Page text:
When Artie Bethishou’s red-and-white checkered food truck Chickpea Delights debuted early September, he and his wife could only accept cash payments for their Middle Eastern vegetarian fare. Bethishou had managed fast food before—he once owned and operated a Subway Restaurants sandwich franchise—so he knew he needed to accept credit card payments to stay competitive.
But Bethishou wanted something simple and mobile. He asked other Chicago food trucks. Everybody was using Square, a free-to-download mobile app that charges a fixed 2.75 percent fee for each transaction. He signed up.
“It was a two-fold decision,” he says. “Other vendors were utilizing [credit card swiping]. Customers were asking for it. When everyone else is doing it, we thought it was important for us to be doing it too.”
Now, nearly 25 percent of Chickpea Delights’ business comes from credit card payments, a number Bethishou expects to grow. As for Square, Square Inc. has shipped more than 750,000 of its credit card readers, a small white accessory that can be attached to a phone or tablet, a company spokeswoman says. Several thousand of those went to Chicago.
But Square is not the only technology making business easier for entrepreneurs. From credit card swiping to customer loyalty programs, apps geared toward small businesses are popping up. And more small businesses are embracing that tablet and mobile app technology to run operations—spurring further mobile innovation and, in turn, simplifying customers’ experiences.
Chicago tech consultant Jason Burton, who works with as many as 50 businesses at a time, has seen a big shift away from PCs to mobile apps in the past two years as owners update old technology. With the increased quality of cloud-based apps, or applications that store information via the Internet rather than on a computer, businesses can access information through web browsers on a tablet or smartphone. The cloud practically eliminates the need to haul around a laptop, Burton says.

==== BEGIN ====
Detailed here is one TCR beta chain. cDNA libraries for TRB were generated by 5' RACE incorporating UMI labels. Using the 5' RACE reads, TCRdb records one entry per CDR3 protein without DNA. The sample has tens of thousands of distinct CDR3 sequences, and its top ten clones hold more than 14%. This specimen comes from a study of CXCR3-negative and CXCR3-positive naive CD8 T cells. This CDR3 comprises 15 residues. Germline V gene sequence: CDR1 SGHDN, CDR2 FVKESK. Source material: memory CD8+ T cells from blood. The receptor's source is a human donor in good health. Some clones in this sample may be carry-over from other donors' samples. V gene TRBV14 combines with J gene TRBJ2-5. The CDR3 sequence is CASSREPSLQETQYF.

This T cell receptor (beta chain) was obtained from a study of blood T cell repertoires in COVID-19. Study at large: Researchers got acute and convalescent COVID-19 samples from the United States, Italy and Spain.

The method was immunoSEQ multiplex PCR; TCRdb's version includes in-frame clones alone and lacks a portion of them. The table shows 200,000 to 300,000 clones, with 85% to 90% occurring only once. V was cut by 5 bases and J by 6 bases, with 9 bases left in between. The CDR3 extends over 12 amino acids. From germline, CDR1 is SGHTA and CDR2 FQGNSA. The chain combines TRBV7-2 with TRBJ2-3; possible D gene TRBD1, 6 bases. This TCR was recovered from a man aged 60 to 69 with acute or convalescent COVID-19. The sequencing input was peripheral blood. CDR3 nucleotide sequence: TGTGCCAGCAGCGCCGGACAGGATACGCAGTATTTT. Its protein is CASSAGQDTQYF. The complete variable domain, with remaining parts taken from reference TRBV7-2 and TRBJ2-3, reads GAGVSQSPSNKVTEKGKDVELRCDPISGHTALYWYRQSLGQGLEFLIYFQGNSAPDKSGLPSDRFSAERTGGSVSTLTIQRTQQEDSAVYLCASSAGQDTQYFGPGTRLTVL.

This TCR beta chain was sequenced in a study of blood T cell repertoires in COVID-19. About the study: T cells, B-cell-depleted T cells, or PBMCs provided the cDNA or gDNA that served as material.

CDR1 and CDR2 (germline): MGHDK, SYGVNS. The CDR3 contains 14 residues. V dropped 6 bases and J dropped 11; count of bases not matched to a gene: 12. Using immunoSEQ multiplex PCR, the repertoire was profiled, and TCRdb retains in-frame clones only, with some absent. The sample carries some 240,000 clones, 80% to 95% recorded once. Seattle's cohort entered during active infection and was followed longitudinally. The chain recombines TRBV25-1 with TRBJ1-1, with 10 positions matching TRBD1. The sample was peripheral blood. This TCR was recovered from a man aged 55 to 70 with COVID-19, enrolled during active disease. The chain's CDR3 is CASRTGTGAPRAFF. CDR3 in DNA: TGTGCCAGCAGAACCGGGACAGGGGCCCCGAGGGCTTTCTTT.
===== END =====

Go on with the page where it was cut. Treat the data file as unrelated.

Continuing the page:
“You can accomplish 90 percent of the tasks of a desktop computer with a tablet,” he says.
Though tablets have been around for years, the release of Apple Inc.’s iPad ignited higher interest in the technology. The iPad is cool and people like to have one to appear modern and chic, says Jonathan Pasky, the president of Techweek, an annual Chicago-based tech conference and trade show.
“[People want] to show clients that they’re up on the new technology,” Pasky says.
Most businesses still have a computer to run higher-powered software that can’t be used on a tablet such as video editing or graphic design programs. But with the growth in cloud computing, the future looks mobile, Burton says.
“The time will come where we can totally eliminate computers, and small businesses, in general, won’t need desktops anymore,” Burton predicts.
Chicago innovators have been responding to the demand for mobile technology. All six of the mobile development companies in the Chicagoland Chamber of Commerce have appeared in the past two years, says John DeRango, director of web and social media at the chamber. These new companies do things such as help businesses manage quick response codes—those black and white squares on ads. Others consult on mobile marketing strategies.
“We haven’t seen growth in an industry sector like this in awhile,” DeRango says.